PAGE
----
• United States



Electronic Evidence: You Can’t Fool the Ref

Mar 01, 20073 mins
CybercrimeInvestigation and Forensics

Judges are getting more sophisticated in handling attempts to destroy electronic evidence

If you want to tick off a judge, destroy evidence. Lawyers say this tactic comes up more often than ever because so much evidence is now electronic, and people think they can delete it or plead

ignorance over how technology works as a defense once the evidence is destroyed.

Be warned: Judges aren’t buying it. In a ruling on Easton v. Warrior Lacrosse, Judge Donald A. Scheer wrote, “Destruction of evidence is prejudicial to an opposing party, and undermines the litigation process.” In other words, Not in my house. A few other recent cases:

Anderson v. Crossroads Capital Partners, LLC In this sexual harassment case, after

a “protracted discovery battle” the plaintiff was compelled to give the defendant her computer without deleting anything. Specifically the defense was looking for an October 2001 document. But forensics discovered 1) data-wiping software called CyberScrub had been installed (see The Rise of Anti-Forensics for more about these types of tools) and 2) the hard drive had been manufactured in August 2002—indicating that the original drive with relevant documents on it had been swapped out. The plaintiff claimed she didn’t destroy evidence with the wiping software, she used the software only to protect files. As for the new hard drive, she told the judge that in her view it was the same computer throughout the litigation despite the swap. The plaintiff’s “exceedingly tedious and disingenuous claim of naïveté regarding her failure to produce the requested discovery…defies the bounds of reason,” the judge noted. An adverse inference instruction was given to the jury, because the plaintiff “destroyed evidence and attempted to suppress the truth.”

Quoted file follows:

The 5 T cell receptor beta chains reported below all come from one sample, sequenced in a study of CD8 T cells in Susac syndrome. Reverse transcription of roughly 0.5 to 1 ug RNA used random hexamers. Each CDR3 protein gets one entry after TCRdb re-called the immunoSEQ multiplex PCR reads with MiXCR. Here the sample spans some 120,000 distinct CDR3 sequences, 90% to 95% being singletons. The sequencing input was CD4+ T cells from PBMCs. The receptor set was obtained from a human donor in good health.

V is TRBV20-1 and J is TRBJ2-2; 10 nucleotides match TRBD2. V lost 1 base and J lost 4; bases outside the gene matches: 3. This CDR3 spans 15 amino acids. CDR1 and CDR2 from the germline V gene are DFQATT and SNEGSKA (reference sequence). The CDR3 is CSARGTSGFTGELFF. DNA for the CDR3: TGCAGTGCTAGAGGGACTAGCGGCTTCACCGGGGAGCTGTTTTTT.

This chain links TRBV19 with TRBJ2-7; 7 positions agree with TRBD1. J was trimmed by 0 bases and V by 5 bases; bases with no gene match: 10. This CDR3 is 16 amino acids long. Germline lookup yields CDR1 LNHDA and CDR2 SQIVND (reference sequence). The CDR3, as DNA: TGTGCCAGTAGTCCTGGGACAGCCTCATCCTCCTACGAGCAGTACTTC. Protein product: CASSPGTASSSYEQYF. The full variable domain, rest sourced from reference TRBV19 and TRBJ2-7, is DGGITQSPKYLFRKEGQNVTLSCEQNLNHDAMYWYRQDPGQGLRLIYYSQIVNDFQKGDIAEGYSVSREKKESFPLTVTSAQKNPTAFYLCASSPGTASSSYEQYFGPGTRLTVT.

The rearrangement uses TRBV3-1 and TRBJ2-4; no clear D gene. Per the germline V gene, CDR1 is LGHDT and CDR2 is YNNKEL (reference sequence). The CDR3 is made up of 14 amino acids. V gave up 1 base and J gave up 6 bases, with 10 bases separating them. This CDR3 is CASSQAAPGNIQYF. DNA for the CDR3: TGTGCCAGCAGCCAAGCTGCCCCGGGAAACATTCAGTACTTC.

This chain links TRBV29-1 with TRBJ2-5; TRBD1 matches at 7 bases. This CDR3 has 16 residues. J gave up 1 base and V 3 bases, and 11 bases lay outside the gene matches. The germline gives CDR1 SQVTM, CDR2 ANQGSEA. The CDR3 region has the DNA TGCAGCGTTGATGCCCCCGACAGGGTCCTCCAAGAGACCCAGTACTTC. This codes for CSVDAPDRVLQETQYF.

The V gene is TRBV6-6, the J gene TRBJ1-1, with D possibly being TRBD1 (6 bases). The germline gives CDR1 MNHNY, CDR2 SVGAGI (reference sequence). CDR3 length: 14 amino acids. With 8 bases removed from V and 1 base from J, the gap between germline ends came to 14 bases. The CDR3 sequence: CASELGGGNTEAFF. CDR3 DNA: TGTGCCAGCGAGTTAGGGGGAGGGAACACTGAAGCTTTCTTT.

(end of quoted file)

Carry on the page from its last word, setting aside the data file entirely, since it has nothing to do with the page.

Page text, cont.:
Kucala Enterprises Ltd. v. Auto Wax Co. In this complex patent infringement case, the plaintiff, Kucala, was found to have installed a program called Evidence Eliminator on two of his computers and run it on one of them the night before discovery was scheduled to take place. The forensics investigator discovered that 12,212 files had been deleted and overwritten that night and an additional 2,968 had been eliminated three days earlier. Kucala’s attorney argued that there was no proof he deleted anything but personal files. The court wrote: “Any reasonable person can deduce, if not from the name of the product itself, then by reading the website, that Evidence Eliminator is a product used to circumvent discovery.” The judge ruled the “specious” deletion of files “gross negligence.” In summary: “Kucala has engaged in egregious conduct by his flagrant disregard of a court order requiring him to allow inspection of his computer and his utter lack of respect for the litigation process.” The judge recommended dismissal and payment of court costs. However, the district judge allowed the case to continue but upheld the payment of court costs related to discovery, which were $93,125.74.